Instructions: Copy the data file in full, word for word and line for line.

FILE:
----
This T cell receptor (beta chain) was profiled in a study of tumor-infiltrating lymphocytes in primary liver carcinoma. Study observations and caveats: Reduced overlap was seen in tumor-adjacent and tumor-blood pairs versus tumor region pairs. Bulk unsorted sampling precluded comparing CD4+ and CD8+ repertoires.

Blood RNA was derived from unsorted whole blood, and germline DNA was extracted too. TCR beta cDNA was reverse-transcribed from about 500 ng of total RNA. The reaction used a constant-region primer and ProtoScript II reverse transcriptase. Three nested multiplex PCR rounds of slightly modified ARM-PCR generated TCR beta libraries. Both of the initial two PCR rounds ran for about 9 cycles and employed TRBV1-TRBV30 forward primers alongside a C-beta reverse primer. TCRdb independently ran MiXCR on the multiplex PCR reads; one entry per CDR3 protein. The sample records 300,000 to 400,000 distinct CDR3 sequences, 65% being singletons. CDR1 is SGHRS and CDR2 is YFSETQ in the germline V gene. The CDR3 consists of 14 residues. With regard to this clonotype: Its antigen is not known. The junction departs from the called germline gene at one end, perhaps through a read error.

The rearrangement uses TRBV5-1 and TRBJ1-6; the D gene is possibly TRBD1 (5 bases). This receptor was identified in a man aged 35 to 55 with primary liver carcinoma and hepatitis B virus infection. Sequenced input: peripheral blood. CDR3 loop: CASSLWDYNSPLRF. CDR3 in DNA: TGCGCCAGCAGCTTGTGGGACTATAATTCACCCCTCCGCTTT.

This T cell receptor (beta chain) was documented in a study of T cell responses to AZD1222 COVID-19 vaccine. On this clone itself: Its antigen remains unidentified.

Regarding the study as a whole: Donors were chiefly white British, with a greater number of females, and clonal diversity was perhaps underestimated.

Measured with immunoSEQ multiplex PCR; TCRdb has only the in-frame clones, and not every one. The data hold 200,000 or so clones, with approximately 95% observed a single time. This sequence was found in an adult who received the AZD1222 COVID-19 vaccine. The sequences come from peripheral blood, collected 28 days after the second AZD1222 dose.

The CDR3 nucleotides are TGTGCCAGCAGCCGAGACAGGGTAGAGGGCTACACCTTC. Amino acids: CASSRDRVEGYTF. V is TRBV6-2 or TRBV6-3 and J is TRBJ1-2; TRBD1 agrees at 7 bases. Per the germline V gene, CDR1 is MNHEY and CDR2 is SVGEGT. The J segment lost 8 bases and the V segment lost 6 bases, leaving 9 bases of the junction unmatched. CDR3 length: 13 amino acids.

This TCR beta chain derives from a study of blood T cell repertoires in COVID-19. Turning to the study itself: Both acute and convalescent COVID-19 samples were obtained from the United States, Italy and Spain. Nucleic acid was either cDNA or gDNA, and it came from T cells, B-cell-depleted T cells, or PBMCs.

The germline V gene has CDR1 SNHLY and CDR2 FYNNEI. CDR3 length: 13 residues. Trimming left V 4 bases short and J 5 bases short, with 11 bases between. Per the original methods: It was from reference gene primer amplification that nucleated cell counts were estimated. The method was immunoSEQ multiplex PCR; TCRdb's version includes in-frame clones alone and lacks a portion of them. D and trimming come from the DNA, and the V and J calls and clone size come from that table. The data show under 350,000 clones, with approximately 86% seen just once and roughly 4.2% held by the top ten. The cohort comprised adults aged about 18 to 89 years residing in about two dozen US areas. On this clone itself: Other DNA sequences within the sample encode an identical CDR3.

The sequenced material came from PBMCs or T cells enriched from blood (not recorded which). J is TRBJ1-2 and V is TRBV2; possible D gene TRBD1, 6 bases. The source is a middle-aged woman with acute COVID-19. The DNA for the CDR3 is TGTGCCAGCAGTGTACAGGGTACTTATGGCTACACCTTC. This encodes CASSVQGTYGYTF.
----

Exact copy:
This T cell receptor (beta chain) was profiled in a study of tumor-infiltrating lymphocytes in primary liver carcinoma. Study observations and caveats: Reduced overlap was seen in tumor-adjacent and tumor-blood pairs versus tumor region pairs. Bulk unsorted sampling precluded comparing CD4+ and CD8+ repertoires.

Blood RNA was derived from unsorted whole blood, and germline DNA was extracted too. TCR beta cDNA was reverse-transcribed from about 500 ng of total RNA. The reaction used a constant-region primer and ProtoScript II reverse transcriptase. Three nested multiplex PCR rounds of slightly modified ARM-PCR generated TCR beta libraries. Both of the initial two PCR rounds ran for about 9 cycles and employed TRBV1-TRBV30 forward primers alongside a C-beta reverse primer. TCRdb independently ran MiXCR on the multiplex PCR reads; one entry per CDR3 protein. The sample records 300,000 to 400,000 distinct CDR3 sequences, 65% being singletons. CDR1 is SGHRS and CDR2 is YFSETQ in the germline V gene. The CDR3 consists of 14 residues. With regard to this clonotype: Its antigen is not known. The junction departs from the called germline gene at one end, perhaps through a read error.

The rearrangement uses TRBV5-1 and TRBJ1-6; the D gene is possibly TRBD1 (5 bases). This receptor was identified in a man aged 35 to 55 with primary liver carcinoma and hepatitis B virus infection. Sequenced input: peripheral blood. CDR3 loop: CASSLWDYNSPLRF. CDR3 in DNA: TGCGCCAGCAGCTTGTGGGACTATAATTCACCCCTCCGCTTT.

This T cell receptor (beta chain) was documented in a study of T cell responses to AZD1222 COVID-19 vaccine. On this clone itself: Its antigen remains unidentified.

Regarding the study as a whole: Donors were chiefly white British, with a greater number of females, and clonal diversity was perhaps underestimated.

Measured with immunoSEQ multiplex PCR; TCRdb has only the in-frame clones, and not every one. The data hold 200,000 or so clones, with approximately 95% observed a single time. This sequence was found in an adult who received the AZD1222 COVID-19 vaccine. The sequences come from peripheral blood, collected 28 days after the second AZD1222 dose.

The CDR3 nucleotides are TGTGCCAGCAGCCGAGACAGGGTAGAGGGCTACACCTTC. Amino acids: CASSRDRVEGYTF. V is TRBV6-2 or TRBV6-3 and J is TRBJ1-2; TRBD1 agrees at 7 bases. Per the germline V gene, CDR1 is MNHEY and CDR2 is SVGEGT. The J segment lost 8 bases and the V segment lost 6 bases, leaving 9 bases of the junction unmatched. CDR3 length: 13 amino acids.

This TCR beta chain derives from a study of blood T cell repertoires in COVID-19. Turning to the study itself: Both acute and convalescent COVID-19 samples were obtained from the United States, Italy and Spain. Nucleic acid was either cDNA or gDNA, and it came from T cells, B-cell-depleted T cells, or PBMCs.

The germline V gene has CDR1 SNHLY and CDR2 FYNNEI. CDR3 length: 13 residues. Trimming left V 4 bases short and J 5 bases short, with 11 bases between. Per the original methods: It was from reference gene primer amplification that nucleated cell counts were estimated. The method was immunoSEQ multiplex PCR; TCRdb's version includes in-frame clones alone and lacks a portion of them. D and trimming come from the DNA, and the V and J calls and clone size come from that table. The data show under 350,000 clones, with approximately 86% seen just once and roughly 4.2% held by the top ten. The cohort comprised adults aged about 18 to 89 years residing in about two dozen US areas. On this clone itself: Other DNA sequences within the sample encode an identical CDR3.

The sequenced material came from PBMCs or T cells enriched from blood (not recorded which). J is TRBJ1-2 and V is TRBV2; possible D gene TRBD1, 6 bases. The source is a middle-aged woman with acute COVID-19. The DNA for the CDR3 is TGTGCCAGCAGTGTACAGGGTACTTATGGCTACACCTTC. This encodes CASSVQGTYGYTF.